Sarah - A cousin's story Bulimia UCSB, California

I suffered from an eating disorder, but I didn't have any signs or symptoms. I suffered indirectly through my cousin Katie. We grew up together. She was my best friend and she had an eating disorder. I had always been the one who was tall and thin. She was much shorter and normally shaped. Unfortunately, she didn't think she was normal.

I became aware of her abnormal eating patterns when we were sophomores in high school, but I thought that she was just dieting. Now I know that she would starve herself and, when she did eat, she would throw it up. Her disorder continued off and on throughout high school, but it was not until our freshman year in college that her disorder came to an all time low.

We talked all the time on the phone, but I really felt like I couldn't do anything. It was like talking to a stranger. She would say things like, "I would rather die than be big like my mom." She became obsessed with exercising, eating little bits of food, and taking diet pills. The happy-go-lucky Katie I knew was literally dwindling away and in her place was a depressed young woman who was never happy with herself.

She had never experimented with drugs or alcohol in high school, but in college she began trying many new drugs and drinking excessively. Because alcohol had lots of calories, she would throw up at night after she drank. Her self-esteem was so low that she started looking to boys for attention, and began sleeping around.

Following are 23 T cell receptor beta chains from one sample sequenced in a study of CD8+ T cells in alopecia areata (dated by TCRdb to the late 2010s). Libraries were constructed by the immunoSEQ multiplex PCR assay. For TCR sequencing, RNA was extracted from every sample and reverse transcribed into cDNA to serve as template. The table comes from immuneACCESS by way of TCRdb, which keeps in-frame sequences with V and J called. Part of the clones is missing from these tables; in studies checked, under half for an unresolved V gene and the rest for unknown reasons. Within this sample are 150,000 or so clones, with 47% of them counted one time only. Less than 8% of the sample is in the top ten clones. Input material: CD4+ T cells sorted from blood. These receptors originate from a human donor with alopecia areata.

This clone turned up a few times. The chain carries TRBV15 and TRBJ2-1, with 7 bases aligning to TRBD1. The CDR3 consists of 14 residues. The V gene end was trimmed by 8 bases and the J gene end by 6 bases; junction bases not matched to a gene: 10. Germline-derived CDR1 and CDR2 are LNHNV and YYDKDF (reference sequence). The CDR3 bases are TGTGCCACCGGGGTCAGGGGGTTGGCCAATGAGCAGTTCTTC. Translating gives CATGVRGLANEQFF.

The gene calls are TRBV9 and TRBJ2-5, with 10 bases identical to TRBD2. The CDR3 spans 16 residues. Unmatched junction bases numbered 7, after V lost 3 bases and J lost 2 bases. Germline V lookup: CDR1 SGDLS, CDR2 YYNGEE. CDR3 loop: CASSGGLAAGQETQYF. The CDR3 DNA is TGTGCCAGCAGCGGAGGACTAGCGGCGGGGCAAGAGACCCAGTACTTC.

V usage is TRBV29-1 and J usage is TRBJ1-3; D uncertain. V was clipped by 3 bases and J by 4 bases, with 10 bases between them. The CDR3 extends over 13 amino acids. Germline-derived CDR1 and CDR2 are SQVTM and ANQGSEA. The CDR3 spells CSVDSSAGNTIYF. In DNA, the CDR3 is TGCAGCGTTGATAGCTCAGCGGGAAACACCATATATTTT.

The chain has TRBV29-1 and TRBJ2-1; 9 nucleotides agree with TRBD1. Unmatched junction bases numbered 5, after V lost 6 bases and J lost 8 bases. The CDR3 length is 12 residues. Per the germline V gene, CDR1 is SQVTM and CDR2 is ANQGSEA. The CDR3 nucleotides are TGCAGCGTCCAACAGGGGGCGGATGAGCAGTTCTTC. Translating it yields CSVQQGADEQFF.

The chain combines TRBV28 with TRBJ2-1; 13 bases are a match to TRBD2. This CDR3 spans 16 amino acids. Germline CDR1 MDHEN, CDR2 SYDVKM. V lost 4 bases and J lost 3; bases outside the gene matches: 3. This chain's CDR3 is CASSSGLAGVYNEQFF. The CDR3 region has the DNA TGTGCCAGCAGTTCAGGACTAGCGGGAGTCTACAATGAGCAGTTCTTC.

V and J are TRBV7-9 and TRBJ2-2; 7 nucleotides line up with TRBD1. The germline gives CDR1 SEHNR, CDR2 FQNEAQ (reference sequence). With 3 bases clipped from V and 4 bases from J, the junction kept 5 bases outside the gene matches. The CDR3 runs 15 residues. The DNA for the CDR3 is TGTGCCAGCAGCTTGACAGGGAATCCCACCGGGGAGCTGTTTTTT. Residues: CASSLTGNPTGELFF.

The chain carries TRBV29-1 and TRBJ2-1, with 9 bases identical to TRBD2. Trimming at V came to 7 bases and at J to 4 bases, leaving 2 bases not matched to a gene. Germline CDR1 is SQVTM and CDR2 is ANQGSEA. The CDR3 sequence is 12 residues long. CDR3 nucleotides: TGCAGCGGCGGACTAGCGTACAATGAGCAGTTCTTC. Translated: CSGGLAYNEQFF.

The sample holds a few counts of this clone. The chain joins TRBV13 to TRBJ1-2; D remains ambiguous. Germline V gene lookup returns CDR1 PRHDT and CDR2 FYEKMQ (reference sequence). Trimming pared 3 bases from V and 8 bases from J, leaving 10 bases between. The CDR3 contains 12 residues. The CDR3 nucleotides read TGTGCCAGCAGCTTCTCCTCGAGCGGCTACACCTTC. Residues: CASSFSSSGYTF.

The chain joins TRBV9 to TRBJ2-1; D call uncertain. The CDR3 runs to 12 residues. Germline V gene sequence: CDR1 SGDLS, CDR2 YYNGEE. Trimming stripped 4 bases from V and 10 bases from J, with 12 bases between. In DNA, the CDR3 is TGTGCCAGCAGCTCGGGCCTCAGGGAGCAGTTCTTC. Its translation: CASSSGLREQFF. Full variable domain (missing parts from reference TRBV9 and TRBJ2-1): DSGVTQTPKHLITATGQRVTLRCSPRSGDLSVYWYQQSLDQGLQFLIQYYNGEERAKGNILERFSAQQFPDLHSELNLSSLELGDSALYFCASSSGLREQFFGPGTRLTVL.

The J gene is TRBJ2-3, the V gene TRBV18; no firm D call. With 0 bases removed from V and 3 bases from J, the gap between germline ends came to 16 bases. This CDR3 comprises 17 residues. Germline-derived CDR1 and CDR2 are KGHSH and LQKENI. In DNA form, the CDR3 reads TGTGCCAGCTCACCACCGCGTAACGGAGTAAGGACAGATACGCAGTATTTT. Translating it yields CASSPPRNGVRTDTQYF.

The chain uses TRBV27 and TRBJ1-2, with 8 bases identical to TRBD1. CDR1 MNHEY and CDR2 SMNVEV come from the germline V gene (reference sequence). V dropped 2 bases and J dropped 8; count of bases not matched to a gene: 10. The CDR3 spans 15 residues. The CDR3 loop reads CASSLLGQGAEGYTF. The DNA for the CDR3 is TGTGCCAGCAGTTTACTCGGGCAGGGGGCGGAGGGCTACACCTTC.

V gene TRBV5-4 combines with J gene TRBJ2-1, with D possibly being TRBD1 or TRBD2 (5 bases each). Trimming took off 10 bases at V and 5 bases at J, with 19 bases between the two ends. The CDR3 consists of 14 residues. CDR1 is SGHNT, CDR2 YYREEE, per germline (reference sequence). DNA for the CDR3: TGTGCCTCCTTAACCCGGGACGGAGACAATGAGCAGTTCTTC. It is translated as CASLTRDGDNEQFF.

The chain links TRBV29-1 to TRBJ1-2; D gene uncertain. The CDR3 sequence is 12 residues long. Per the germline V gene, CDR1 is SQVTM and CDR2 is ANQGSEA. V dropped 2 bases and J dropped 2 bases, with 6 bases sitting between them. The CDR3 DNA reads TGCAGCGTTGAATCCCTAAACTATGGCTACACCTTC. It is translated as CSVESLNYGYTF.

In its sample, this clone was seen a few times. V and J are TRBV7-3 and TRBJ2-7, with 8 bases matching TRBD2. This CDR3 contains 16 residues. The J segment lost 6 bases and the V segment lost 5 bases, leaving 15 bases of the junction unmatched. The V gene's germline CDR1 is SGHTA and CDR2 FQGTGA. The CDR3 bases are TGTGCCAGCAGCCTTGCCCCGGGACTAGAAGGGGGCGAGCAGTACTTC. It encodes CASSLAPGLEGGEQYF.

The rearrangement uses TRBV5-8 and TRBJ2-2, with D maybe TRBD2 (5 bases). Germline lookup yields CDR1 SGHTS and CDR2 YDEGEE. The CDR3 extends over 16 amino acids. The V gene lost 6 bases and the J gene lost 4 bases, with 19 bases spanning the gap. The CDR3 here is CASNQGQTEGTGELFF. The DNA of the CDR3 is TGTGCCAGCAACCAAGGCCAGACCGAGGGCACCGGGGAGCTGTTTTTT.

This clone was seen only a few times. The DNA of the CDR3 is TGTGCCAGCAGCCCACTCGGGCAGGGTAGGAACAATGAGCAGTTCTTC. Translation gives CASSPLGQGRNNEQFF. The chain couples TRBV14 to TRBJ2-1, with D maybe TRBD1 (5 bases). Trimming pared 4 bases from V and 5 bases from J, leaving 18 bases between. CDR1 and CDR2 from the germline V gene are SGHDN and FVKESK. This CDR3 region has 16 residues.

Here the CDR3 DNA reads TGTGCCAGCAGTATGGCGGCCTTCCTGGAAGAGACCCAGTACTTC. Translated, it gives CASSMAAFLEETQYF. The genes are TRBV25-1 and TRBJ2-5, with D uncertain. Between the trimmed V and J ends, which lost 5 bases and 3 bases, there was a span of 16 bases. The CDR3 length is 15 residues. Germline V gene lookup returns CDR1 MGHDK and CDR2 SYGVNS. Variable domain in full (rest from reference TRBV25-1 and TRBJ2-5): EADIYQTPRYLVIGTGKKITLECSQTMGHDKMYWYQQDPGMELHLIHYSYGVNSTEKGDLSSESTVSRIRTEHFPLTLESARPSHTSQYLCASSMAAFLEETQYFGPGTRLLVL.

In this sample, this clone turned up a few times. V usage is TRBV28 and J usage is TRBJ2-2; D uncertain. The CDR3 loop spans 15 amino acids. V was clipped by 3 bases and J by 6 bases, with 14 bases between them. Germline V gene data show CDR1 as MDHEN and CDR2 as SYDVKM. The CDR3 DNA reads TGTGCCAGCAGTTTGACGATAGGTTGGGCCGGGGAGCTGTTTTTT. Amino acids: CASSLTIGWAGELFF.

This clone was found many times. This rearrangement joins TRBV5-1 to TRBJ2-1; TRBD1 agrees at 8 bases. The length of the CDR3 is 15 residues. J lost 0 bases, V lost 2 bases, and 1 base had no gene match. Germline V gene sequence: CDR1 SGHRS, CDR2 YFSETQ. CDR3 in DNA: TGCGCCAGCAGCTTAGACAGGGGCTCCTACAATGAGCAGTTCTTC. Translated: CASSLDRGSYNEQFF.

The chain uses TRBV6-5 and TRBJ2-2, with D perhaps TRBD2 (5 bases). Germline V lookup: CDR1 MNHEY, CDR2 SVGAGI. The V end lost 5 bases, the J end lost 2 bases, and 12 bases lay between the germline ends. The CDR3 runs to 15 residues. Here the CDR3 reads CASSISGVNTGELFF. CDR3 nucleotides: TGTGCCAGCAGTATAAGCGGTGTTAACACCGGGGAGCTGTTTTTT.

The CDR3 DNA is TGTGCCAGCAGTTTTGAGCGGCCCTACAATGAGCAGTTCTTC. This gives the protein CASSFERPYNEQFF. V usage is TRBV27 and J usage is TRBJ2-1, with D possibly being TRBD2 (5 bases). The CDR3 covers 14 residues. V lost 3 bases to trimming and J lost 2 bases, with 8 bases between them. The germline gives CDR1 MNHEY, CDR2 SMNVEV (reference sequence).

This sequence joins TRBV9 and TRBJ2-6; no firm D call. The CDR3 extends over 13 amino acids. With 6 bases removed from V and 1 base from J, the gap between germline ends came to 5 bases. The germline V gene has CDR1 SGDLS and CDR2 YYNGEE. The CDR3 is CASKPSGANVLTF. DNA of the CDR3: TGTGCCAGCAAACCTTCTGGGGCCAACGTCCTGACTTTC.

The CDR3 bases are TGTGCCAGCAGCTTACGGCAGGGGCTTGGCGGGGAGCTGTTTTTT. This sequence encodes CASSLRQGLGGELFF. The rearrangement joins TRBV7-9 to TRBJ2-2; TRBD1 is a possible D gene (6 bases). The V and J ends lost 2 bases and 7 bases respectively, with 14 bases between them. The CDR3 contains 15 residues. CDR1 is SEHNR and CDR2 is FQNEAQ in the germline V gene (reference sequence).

Meanwhile, I sat in Santa Barbara worrying about her, waiting for her drunken calls. She would break my heart telling me all the things she had been doing that our parents had taught us to despise. Our whole lives we had relied heavily on each other for emotional support and advice, but for the first time in my life I felt helpless. I had never wanted anything more than to shake her and tell her how her problem was destroying her life, but no matter what I said or how supportive I was, it did not help her. I felt like I was watching a bad movie on TV and I couldn't change the ending or influence the plot.

The rock bottom for Katie was when she decided that her life was not worth living anymore and she slit her wrists. She failed and attempted again. Fortunately, she lived and her parents stopped denying how serious a disorder she had. She began counseling and after almost a year of seeing a counselor, her life, for the most part, turned around.

Even though her life has become relatively "normal", I do not think her family, she or I will ever completely recover from it. There was so much blame and depression in our family that now her parents, who have been married 25 years, are planning a divorce. I know she beat her eating disorder, but I think if you asked my family, we would know who the winner really was.